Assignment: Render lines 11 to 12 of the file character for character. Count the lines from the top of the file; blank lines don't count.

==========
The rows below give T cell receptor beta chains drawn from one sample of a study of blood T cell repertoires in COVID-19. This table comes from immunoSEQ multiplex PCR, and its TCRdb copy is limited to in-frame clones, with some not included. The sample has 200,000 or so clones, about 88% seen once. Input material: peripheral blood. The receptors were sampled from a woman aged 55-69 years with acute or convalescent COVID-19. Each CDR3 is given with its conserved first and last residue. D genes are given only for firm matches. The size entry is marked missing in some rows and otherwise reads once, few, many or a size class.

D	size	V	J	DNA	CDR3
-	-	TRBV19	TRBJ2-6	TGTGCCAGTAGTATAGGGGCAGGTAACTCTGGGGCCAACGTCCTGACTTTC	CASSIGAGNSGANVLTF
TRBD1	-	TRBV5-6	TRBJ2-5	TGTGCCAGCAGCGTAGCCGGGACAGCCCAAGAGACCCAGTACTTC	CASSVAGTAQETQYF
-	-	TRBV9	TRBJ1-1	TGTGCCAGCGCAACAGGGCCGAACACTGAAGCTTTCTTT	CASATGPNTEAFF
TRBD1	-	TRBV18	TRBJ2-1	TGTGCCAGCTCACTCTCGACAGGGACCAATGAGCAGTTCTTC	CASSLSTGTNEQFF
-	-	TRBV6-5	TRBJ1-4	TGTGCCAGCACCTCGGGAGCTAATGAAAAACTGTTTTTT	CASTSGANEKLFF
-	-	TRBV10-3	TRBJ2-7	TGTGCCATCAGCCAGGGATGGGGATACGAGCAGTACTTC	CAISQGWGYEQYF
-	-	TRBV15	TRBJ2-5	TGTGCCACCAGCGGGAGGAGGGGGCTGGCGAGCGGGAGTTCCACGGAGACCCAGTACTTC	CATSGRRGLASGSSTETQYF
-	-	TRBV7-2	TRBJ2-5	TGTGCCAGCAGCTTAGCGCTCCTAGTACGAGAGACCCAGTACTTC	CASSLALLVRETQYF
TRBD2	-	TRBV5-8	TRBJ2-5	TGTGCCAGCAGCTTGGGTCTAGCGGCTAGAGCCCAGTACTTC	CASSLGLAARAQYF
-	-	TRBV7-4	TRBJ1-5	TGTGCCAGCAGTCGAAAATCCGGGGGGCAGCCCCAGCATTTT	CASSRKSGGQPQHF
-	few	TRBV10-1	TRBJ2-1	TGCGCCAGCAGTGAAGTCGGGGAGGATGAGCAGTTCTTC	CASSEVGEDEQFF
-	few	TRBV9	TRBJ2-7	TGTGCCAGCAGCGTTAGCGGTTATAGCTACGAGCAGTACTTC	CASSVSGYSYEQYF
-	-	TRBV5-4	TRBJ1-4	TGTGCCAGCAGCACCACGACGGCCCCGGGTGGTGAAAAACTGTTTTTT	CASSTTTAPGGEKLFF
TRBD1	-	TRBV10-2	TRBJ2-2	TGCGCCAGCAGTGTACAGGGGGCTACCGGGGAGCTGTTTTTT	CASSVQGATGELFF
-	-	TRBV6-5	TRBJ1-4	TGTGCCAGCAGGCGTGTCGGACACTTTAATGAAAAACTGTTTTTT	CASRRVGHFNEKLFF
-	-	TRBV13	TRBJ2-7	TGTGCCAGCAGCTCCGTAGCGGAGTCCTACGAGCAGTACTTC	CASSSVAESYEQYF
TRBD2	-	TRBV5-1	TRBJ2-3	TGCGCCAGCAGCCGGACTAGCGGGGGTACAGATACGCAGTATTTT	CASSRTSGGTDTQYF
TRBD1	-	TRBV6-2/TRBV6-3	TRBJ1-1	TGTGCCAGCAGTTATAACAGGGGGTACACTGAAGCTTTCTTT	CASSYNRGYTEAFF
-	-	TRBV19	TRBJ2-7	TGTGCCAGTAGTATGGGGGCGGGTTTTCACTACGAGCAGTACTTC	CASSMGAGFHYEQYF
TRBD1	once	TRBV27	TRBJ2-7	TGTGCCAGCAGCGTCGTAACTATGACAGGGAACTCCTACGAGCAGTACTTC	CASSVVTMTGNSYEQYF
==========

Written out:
TRBD2	-	TRBV5-8	TRBJ2-5	TGTGCCAGCAGCTTGGGTCTAGCGGCTAGAGCCCAGTACTTC	CASSLGLAARAQYF
-	-	TRBV7-4	TRBJ1-5	TGTGCCAGCAGTCGAAAATCCGGGGGGCAGCCCCAGCATTTT	CASSRKSGGQPQHF